I want to know
where they work
What do they do?
Where do they work?
What do they earn?
How many are there?
What do I need to be one?
What’s the training?
How do I apply?
Paralegals and IP administrators provide administrative back-up to the lawyers, but who provides it to the paralegals? The answer is the legal secretaries and paralegal assistants who do all sorts of jobs such as filing and routine tasks, managing emails and post, keeping records up to date and reminding paralegals and lawyers of what needs to be done and by when.
A paralegal assistant carries a lot of responsibility for the smooth running of the office, so you need to be able to manage your time effectively, hit deadlines every time and have a laser-eyed focus on detail. The rest of the team will look to you to be helping them before they’ve even thought of the help they need. This takes the right attitude and enthusiasm to learn.
The world of IP depends heavily on office work, so office support staff might be in any organisation dealing in IP: a small or large law firm, a government department, the legal division of a multinational company.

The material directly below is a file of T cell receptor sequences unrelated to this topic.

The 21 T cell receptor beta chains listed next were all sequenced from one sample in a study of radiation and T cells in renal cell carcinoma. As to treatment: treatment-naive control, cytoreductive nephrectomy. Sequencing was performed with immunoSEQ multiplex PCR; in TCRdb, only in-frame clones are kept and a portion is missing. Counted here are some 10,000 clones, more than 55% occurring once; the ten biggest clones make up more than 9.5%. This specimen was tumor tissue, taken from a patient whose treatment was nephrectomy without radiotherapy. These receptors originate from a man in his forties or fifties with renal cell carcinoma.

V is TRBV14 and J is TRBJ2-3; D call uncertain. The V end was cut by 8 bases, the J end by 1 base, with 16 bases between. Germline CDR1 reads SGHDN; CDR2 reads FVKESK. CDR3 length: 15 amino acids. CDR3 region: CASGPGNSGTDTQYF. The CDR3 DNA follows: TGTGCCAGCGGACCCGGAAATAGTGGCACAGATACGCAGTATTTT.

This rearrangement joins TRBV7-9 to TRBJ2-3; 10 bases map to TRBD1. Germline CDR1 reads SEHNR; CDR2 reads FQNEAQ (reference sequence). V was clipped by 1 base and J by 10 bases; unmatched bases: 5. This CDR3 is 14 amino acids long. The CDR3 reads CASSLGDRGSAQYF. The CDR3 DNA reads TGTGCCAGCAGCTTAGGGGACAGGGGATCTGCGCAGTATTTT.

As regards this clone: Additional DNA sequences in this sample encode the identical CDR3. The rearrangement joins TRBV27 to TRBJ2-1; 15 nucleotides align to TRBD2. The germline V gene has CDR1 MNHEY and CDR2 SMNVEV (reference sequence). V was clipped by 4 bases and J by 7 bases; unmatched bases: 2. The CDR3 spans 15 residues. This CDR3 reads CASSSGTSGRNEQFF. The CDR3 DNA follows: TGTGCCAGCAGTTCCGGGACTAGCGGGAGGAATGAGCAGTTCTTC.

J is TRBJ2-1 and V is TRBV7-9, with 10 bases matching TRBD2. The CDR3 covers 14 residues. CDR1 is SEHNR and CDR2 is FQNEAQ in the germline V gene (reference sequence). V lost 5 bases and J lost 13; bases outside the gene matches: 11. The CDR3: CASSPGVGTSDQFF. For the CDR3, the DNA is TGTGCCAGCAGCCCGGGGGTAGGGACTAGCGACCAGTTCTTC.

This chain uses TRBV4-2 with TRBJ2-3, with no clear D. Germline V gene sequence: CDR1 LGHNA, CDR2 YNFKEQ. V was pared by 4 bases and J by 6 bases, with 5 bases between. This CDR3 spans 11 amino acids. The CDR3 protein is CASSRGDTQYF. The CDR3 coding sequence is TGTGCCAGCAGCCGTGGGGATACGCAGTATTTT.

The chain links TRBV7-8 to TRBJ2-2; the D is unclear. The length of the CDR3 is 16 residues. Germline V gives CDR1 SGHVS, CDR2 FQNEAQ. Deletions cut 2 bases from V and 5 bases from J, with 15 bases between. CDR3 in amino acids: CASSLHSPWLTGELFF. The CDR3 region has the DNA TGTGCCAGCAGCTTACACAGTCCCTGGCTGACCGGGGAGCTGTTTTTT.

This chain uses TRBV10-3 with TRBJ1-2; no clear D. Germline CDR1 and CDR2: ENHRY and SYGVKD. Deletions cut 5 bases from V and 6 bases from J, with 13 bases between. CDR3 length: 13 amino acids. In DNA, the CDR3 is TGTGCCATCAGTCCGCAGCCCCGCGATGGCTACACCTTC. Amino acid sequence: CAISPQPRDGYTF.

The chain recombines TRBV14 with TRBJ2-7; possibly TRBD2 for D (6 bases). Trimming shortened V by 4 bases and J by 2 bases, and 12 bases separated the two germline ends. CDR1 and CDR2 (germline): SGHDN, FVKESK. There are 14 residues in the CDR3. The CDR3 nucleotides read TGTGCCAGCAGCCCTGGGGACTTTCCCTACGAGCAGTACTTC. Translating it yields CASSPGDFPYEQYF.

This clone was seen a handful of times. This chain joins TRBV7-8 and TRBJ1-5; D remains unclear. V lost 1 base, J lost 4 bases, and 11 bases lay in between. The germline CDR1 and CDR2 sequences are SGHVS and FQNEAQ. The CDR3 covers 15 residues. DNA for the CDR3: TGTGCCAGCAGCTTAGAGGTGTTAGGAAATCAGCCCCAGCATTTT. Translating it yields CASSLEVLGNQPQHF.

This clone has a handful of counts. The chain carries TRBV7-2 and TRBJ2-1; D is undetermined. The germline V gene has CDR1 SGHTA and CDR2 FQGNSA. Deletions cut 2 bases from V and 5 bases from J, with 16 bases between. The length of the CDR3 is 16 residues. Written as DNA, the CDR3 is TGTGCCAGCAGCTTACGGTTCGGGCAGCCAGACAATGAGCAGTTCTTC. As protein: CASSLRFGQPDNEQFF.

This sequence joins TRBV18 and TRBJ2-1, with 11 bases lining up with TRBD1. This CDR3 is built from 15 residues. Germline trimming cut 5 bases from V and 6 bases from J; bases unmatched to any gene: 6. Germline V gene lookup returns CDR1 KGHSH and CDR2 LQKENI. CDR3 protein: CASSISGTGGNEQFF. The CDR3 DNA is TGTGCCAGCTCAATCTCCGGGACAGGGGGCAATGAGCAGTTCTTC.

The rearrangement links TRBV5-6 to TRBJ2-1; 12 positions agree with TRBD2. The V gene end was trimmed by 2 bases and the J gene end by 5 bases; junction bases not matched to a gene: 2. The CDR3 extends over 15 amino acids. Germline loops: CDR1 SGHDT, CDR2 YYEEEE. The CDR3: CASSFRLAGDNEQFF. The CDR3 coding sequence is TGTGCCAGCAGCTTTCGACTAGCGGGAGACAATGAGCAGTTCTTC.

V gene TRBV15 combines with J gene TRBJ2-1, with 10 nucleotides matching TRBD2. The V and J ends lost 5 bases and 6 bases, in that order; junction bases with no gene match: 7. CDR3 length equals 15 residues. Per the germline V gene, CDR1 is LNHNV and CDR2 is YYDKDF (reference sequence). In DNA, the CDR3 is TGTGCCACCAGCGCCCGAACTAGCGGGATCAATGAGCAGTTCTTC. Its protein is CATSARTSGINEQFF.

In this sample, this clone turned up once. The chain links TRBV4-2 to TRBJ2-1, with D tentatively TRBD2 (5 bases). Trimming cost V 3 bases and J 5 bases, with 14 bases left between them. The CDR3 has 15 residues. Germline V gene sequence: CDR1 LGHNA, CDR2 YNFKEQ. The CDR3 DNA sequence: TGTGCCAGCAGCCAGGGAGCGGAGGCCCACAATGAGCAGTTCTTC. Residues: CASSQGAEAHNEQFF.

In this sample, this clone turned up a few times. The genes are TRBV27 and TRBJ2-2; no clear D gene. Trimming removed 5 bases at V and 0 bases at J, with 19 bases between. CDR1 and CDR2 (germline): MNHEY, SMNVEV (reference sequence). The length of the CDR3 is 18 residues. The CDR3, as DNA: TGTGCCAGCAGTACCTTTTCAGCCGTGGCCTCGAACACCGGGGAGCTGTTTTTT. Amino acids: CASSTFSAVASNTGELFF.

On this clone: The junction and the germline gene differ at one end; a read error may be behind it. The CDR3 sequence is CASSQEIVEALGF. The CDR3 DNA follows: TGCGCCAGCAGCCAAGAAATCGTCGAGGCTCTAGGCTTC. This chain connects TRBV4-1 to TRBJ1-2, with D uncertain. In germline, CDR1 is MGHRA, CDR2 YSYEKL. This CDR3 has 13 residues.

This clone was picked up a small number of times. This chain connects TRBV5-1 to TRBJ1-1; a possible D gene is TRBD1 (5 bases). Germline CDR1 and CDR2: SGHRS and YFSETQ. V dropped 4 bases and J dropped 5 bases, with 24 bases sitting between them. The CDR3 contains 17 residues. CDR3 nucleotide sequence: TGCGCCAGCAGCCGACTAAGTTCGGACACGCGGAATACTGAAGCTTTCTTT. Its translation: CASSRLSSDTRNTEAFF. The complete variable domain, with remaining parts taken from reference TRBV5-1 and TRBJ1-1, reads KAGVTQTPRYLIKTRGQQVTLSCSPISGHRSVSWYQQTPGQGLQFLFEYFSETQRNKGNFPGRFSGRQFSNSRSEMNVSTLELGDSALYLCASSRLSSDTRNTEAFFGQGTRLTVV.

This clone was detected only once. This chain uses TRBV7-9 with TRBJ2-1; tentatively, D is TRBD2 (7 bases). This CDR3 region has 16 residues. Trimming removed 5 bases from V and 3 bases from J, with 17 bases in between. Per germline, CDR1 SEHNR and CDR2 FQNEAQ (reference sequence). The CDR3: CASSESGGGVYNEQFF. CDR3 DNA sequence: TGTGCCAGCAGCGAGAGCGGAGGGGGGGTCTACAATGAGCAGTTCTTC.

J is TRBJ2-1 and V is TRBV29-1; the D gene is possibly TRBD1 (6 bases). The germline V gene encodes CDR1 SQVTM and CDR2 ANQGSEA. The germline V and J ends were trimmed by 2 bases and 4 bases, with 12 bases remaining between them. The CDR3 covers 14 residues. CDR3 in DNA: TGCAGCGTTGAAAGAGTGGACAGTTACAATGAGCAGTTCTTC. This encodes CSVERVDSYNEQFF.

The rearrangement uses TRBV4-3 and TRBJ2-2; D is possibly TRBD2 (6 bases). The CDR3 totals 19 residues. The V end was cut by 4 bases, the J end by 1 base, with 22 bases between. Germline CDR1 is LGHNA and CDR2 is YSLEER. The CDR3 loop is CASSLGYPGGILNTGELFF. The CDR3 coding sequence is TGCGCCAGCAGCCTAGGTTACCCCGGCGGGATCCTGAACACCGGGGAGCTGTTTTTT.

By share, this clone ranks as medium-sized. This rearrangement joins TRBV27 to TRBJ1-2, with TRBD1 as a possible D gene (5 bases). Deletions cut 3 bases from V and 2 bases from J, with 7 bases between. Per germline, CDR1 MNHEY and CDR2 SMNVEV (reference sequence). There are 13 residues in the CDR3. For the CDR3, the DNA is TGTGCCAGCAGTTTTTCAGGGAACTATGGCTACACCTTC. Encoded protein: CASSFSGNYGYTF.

Apart from 5 GCSEs (or equivalent), you may not need formal qualifications to become a paralegal assistant, but you will need to be able to show you can handle a busy and professional working environment where attention to detail is critical. You will need to be constantly on the lookout for ways to be useful and you need to be adaptable to the changing demands of each day.
Did you know?
The song ‘White Christmas’ was written by Irving Berlin in 1942. It is thought to be the world’s most valuable music copyright.
Training is mostly done on the job (by a paralegal), but after 6 months to a year, you can take CIPA’s patent administrator’s course, which will help you rise up to become a paralegal yourself and beyond.
You learn the work from the ground up, giving you a truly solid understanding of the profession.
A successful paralegal assistant has to juggle many things and satisfy the various ways that different clients and lawyers like things done.
Look out for vacancies on job websites in the local press or elsewhere or try approaching law firms to ask about vacancies and/or work experience.